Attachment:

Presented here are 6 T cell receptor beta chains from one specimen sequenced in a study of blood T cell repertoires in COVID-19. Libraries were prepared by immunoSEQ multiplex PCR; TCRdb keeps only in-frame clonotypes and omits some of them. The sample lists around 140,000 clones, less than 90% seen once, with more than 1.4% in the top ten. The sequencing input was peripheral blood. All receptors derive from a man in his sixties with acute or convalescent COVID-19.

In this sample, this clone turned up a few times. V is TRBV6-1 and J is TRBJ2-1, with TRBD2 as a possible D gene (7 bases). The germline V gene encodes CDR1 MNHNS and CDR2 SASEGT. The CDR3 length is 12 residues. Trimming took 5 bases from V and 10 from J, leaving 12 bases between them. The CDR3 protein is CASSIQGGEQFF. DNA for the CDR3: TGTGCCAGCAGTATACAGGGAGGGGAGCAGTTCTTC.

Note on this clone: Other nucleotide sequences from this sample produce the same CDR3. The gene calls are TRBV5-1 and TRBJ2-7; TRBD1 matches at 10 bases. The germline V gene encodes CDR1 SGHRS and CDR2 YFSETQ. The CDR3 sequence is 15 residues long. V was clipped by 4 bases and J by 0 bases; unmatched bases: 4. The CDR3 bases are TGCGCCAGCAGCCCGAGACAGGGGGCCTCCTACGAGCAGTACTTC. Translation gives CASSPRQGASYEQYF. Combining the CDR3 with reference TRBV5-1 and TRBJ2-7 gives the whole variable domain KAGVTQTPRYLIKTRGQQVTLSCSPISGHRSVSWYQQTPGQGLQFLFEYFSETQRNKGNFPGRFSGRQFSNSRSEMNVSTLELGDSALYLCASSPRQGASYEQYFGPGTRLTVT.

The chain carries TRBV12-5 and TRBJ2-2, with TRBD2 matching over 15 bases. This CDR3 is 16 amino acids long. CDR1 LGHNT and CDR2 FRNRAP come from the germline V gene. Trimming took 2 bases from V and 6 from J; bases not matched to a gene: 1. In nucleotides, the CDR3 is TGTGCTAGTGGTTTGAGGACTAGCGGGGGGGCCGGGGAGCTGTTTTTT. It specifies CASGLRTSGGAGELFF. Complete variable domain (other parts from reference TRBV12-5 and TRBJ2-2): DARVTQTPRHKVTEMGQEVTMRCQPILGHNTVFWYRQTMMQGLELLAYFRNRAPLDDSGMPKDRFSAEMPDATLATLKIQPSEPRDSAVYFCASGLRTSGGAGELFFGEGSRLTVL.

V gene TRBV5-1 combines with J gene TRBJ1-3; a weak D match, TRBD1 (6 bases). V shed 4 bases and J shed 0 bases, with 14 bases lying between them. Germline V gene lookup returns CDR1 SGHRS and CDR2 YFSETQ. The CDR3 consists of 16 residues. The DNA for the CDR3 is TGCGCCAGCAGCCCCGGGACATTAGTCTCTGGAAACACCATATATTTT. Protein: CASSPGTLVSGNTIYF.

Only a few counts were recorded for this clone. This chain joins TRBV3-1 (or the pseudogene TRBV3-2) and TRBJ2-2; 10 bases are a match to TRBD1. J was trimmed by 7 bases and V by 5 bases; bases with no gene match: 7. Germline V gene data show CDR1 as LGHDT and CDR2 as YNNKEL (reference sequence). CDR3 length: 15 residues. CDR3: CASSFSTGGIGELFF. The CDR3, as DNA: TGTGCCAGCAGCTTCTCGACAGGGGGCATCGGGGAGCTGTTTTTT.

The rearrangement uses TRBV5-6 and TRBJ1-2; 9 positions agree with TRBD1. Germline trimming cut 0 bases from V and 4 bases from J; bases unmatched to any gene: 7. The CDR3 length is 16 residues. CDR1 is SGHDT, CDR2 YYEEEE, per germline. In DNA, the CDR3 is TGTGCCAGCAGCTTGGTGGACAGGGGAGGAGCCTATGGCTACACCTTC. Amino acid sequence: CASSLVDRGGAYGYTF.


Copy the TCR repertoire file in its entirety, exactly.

Presented here are 6 T cell receptor beta chains from one specimen sequenced in a study of blood T cell repertoires in COVID-19. Libraries were prepared by immunoSEQ multiplex PCR; TCRdb keeps only in-frame clonotypes and omits some of them. The sample lists around 140,000 clones, less than 90% seen once, with more than 1.4% in the top ten. The sequencing input was peripheral blood. All receptors derive from a man in his sixties with acute or convalescent COVID-19.

In this sample, this clone turned up a few times. V is TRBV6-1 and J is TRBJ2-1, with TRBD2 as a possible D gene (7 bases). The germline V gene encodes CDR1 MNHNS and CDR2 SASEGT. The CDR3 length is 12 residues. Trimming took 5 bases from V and 10 from J, leaving 12 bases between them. The CDR3 protein is CASSIQGGEQFF. DNA for the CDR3: TGTGCCAGCAGTATACAGGGAGGGGAGCAGTTCTTC.

Note on this clone: Other nucleotide sequences from this sample produce the same CDR3. The gene calls are TRBV5-1 and TRBJ2-7; TRBD1 matches at 10 bases. The germline V gene encodes CDR1 SGHRS and CDR2 YFSETQ. The CDR3 sequence is 15 residues long. V was clipped by 4 bases and J by 0 bases; unmatched bases: 4. The CDR3 bases are TGCGCCAGCAGCCCGAGACAGGGGGCCTCCTACGAGCAGTACTTC. Translation gives CASSPRQGASYEQYF. Combining the CDR3 with reference TRBV5-1 and TRBJ2-7 gives the whole variable domain KAGVTQTPRYLIKTRGQQVTLSCSPISGHRSVSWYQQTPGQGLQFLFEYFSETQRNKGNFPGRFSGRQFSNSRSEMNVSTLELGDSALYLCASSPRQGASYEQYFGPGTRLTVT.

The chain carries TRBV12-5 and TRBJ2-2, with TRBD2 matching over 15 bases. This CDR3 is 16 amino acids long. CDR1 LGHNT and CDR2 FRNRAP come from the germline V gene. Trimming took 2 bases from V and 6 from J; bases not matched to a gene: 1. In nucleotides, the CDR3 is TGTGCTAGTGGTTTGAGGACTAGCGGGGGGGCCGGGGAGCTGTTTTTT. It specifies CASGLRTSGGAGELFF. Complete variable domain (other parts from reference TRBV12-5 and TRBJ2-2): DARVTQTPRHKVTEMGQEVTMRCQPILGHNTVFWYRQTMMQGLELLAYFRNRAPLDDSGMPKDRFSAEMPDATLATLKIQPSEPRDSAVYFCASGLRTSGGAGELFFGEGSRLTVL.

V gene TRBV5-1 combines with J gene TRBJ1-3; a weak D match, TRBD1 (6 bases). V shed 4 bases and J shed 0 bases, with 14 bases lying between them. Germline V gene lookup returns CDR1 SGHRS and CDR2 YFSETQ. The CDR3 consists of 16 residues. The DNA for the CDR3 is TGCGCCAGCAGCCCCGGGACATTAGTCTCTGGAAACACCATATATTTT. Protein: CASSPGTLVSGNTIYF.

Only a few counts were recorded for this clone. This chain joins TRBV3-1 (or the pseudogene TRBV3-2) and TRBJ2-2; 10 bases are a match to TRBD1. J was trimmed by 7 bases and V by 5 bases; bases with no gene match: 7. Germline V gene data show CDR1 as LGHDT and CDR2 as YNNKEL (reference sequence). CDR3 length: 15 residues. CDR3: CASSFSTGGIGELFF. The CDR3, as DNA: TGTGCCAGCAGCTTCTCGACAGGGGGCATCGGGGAGCTGTTTTTT.

The rearrangement uses TRBV5-6 and TRBJ1-2; 9 positions agree with TRBD1. Germline trimming cut 0 bases from V and 4 bases from J; bases unmatched to any gene: 7. The CDR3 length is 16 residues. CDR1 is SGHDT, CDR2 YYEEEE, per germline. In DNA, the CDR3 is TGTGCCAGCAGCTTGGTGGACAGGGGAGGAGCCTATGGCTACACCTTC. Amino acid sequence: CASSLVDRGGAYGYTF.